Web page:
Before embarking on my Tuscan teaching adventure through Il Chiostro, my gardening friend Harriet Herschel told me we must see the Villa Cetinale; she said the estate had one of the best gardens in Italy. Edith Wharton wrote about it in 1904 in her bestselling book Italian Villas and Their Gardens illustrated by Maxfield Parrish. The villa was built in the 17th century by Flavio Chigi, nephew of Pope Alexander VII. The Chigi family was historically one of the most important in Siena, and continues to be a prominent Italian family. This was one of their country homes when they wanted to escape the city. Acitivites included hunting, horse-racing and prayer--quite a range! (The famous Siena Palio horserace was conducted here when the Campo was unavailable due to Siena/Florence warfare). This is a view of the front of the villa--the entire estate is positioned on an axis that begins at the foot of the property with a huge statue of Hercules, and ends on the heights at the Romitorio, a hermitage built by Flavio Chigi a little later than the villa and garden.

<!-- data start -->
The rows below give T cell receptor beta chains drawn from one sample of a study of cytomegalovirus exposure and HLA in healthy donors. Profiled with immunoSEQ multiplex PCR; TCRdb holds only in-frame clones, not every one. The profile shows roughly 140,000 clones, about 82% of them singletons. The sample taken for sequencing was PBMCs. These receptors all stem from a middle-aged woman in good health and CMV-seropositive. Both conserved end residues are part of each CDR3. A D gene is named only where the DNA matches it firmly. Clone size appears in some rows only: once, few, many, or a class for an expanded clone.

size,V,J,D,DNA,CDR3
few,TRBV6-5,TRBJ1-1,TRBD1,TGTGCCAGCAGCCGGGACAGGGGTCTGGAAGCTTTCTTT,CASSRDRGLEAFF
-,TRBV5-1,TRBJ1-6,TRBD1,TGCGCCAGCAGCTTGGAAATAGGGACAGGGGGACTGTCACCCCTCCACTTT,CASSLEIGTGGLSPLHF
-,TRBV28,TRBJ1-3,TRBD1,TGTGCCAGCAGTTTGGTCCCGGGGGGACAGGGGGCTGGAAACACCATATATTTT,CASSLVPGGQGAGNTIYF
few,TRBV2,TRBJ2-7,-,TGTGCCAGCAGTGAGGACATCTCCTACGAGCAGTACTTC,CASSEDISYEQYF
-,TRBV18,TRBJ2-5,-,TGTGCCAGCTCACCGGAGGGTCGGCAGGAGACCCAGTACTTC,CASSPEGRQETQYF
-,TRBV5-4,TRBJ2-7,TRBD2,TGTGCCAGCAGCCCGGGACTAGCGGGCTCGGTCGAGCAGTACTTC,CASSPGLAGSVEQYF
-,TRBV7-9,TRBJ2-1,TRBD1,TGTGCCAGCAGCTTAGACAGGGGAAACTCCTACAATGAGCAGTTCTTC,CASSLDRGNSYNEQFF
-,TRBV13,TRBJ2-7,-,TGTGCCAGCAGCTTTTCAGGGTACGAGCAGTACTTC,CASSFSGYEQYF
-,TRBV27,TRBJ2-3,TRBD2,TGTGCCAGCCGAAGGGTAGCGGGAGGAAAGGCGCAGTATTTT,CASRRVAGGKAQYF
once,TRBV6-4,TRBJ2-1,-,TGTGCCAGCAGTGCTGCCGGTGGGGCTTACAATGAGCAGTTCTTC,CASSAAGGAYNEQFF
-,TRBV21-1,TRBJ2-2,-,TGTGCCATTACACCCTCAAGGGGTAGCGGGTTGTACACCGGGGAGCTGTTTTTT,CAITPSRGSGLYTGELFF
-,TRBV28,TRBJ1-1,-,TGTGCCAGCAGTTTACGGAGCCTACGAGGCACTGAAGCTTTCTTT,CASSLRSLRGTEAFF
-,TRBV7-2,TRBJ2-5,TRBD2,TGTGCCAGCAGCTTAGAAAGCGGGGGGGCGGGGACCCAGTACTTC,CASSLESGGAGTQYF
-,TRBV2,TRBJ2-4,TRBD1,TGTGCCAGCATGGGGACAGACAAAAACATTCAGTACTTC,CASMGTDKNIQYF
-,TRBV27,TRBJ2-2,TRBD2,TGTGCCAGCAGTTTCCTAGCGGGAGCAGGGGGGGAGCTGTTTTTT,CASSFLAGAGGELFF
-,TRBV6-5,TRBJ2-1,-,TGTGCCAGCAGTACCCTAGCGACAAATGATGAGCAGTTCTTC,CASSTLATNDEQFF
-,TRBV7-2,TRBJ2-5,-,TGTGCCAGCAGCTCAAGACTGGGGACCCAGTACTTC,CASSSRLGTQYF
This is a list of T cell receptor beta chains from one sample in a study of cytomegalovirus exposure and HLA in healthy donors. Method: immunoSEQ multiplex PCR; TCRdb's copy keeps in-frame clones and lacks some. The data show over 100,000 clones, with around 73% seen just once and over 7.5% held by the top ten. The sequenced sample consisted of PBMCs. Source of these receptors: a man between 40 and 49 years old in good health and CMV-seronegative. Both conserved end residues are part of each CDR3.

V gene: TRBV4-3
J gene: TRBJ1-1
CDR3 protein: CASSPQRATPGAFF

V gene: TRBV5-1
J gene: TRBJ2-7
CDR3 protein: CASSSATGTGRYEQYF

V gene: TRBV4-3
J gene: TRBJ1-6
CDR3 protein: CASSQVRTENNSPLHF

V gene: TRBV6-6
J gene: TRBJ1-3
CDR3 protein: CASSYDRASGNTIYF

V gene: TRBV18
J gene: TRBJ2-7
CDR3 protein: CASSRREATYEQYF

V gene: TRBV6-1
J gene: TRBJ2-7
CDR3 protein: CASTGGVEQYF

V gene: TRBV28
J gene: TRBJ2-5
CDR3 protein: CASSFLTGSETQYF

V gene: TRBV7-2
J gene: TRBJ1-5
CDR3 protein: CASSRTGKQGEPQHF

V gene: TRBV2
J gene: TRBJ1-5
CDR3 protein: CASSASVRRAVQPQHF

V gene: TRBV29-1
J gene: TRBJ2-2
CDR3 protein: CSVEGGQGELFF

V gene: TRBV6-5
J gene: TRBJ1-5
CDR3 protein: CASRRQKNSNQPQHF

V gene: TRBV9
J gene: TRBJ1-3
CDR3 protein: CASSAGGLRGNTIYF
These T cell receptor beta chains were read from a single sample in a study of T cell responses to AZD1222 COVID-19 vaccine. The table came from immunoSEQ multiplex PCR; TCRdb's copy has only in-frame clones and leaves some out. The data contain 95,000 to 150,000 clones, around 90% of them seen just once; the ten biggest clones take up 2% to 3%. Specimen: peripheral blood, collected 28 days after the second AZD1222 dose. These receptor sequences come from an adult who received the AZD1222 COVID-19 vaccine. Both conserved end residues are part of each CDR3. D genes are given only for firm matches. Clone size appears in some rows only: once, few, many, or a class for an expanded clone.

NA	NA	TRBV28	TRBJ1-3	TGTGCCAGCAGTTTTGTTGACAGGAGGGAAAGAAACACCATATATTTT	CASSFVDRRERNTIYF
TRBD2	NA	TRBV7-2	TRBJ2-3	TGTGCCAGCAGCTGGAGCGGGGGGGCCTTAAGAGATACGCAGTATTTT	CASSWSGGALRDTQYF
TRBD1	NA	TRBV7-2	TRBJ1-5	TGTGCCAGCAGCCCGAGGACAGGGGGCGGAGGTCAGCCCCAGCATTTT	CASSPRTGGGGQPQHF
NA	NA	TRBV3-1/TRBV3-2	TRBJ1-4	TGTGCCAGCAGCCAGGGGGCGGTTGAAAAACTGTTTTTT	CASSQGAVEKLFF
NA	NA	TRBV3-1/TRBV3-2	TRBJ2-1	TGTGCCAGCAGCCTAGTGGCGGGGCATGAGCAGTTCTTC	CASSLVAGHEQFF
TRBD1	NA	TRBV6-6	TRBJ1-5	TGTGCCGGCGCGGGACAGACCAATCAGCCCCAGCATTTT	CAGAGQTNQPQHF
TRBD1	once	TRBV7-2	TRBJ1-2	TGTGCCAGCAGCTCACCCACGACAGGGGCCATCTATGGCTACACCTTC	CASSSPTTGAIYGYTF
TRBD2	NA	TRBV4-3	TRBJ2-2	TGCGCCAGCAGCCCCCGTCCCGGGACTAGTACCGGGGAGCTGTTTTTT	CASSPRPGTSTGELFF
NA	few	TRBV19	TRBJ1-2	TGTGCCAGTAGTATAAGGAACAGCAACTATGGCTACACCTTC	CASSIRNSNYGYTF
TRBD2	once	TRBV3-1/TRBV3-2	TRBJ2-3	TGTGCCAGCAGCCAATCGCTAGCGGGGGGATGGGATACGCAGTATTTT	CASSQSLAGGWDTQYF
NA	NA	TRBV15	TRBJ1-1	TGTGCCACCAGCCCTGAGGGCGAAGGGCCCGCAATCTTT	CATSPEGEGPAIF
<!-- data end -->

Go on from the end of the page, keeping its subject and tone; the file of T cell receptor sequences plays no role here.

The entire estate is stunningly beautiful, but my favorite aspect was the Santa Scala, a set of 200 steps that lead to the Romitorio.
To the left is the view of the hermitage after we ascended the Santa Scala.
Pictured to the right is what the rear of the Villa looks like from partway up the Santa Scala.
To the right is Britt Sutherland's rendition of the clock tower, with small thumbnails that she created first as she was deciding how to paint.
Below is Rita Marlowe's painting of the same subject, seen at somewhat closer range, with the olive grove more prominent.
To the right is Carol Savonen's view of the Santa Scala, which she scaled as soon as she had completed her sketch!